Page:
Wednesday, September 16, 2009

In a Traffic Jam, Learn to Give Way

Drive in Kuala Lumpur (KL) long enough and you'll understand the importance of giving way. Lane hogging and cutting off other drivers would only worsen the jam and cause tempers to flare.
Don't believe me? Try to cut off every single person who needs to switch into your lane and then try to switch lanes yourself in front of someone as uncompromising as you.
Infuriating, isn't it?
Unfortunately, not everyone is convinced that giving way is perfectly good etiquette and one that is to be expected of civil society.
"It's just so weird that people simply cut you off at the slightest opportunity here (in KL)," as a close cousin of mine from the UK said. "In the UK, this would be a major cause for road rage."
"Well, if you hold on to your right of way as though it's a God given right, at some point, you will have to switch lanes... then what?" I retorted.
"Well, you should raise your hand (as a way of asking permission) and say thank you...," he responded, reaffirming his stand.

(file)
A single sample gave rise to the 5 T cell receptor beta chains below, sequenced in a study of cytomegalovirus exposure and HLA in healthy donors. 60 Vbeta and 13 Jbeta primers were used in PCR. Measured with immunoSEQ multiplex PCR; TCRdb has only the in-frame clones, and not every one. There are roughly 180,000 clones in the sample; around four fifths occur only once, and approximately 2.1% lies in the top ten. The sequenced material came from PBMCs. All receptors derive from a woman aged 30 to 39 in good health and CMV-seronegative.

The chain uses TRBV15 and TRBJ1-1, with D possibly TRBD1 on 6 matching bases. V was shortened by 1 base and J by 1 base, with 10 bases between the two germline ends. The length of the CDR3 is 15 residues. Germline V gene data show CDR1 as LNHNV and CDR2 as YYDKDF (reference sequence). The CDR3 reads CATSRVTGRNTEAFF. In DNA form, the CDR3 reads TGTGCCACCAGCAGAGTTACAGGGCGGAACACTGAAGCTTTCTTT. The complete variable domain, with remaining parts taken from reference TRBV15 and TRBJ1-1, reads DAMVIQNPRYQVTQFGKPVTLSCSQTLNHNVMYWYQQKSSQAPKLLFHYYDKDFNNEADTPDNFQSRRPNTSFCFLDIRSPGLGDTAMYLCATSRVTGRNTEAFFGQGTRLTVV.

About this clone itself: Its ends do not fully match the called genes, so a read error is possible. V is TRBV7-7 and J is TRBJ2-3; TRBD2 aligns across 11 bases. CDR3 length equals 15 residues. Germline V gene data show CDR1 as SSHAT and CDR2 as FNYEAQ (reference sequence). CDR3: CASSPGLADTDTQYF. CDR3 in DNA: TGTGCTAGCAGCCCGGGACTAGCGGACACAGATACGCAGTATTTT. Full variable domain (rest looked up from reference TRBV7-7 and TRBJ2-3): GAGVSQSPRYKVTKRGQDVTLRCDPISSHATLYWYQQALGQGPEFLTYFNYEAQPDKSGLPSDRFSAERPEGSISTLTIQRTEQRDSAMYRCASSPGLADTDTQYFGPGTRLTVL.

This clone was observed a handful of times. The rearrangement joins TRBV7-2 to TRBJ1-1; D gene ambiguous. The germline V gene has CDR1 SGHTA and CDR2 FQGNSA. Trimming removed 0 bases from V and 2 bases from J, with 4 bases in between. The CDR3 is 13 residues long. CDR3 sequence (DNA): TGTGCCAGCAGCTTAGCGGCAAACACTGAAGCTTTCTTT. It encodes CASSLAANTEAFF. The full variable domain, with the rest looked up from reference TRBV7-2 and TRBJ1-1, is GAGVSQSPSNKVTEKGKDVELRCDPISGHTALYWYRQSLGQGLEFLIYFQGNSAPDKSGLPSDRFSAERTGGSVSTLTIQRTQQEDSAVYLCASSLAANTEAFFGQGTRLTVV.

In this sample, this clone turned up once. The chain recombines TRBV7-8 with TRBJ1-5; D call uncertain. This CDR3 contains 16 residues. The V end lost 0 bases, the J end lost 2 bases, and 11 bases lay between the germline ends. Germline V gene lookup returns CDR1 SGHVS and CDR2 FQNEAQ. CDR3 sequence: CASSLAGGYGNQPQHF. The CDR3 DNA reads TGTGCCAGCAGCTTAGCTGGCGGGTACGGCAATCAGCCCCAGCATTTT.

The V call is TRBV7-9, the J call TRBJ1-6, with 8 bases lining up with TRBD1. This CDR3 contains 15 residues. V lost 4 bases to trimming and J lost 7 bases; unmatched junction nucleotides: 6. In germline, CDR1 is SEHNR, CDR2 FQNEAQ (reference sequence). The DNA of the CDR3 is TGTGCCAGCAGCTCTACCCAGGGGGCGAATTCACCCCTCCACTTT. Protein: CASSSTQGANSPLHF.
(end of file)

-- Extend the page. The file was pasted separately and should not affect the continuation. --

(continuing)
Since it was a family get-together of sorts, I let it go - didn't want to sour the occasion by being quarrelsome over something seemingly minor. But it has been playing in my head ever since.
Really, now? Should giving way be done so grudgingly that you only do so when people take the trouble to lift a hand in salute or look you in the eyes with a smile on their faces?
In a typical KL traffic snarl where motorcycle riders zip through lanes at high speeds, there just isn't enough time or much opportunity for such niceties. If there's a reasonable opening, just signal with your indicator and move in.
What's wrong with that?
And what's reasonable? Well, reasonable is when you don't cause the driver whom you're cutting off to brake or swerve suddenly. Reasonable is when you allow the driver whom you're cutting off to slow down at a comfortable pace.
In other words, reasonable is when the driver you're cutting off experiences only a minor inconvenience - the sort of inconvenience he or she would inevitably impose on others as well. This is what giving and taking in a KL traffic snarl is all about.
If you haven't taken to this driving etiquette yet, eventually you will.
Despite his protestations, my cousin from the UK now drives like any other KL dweller when he's back in KL. Whenever he needs to switch lanes, he looks for a reasonable opportunity, signals with his indicator and moves in - no waving, no smiling; he just goes.

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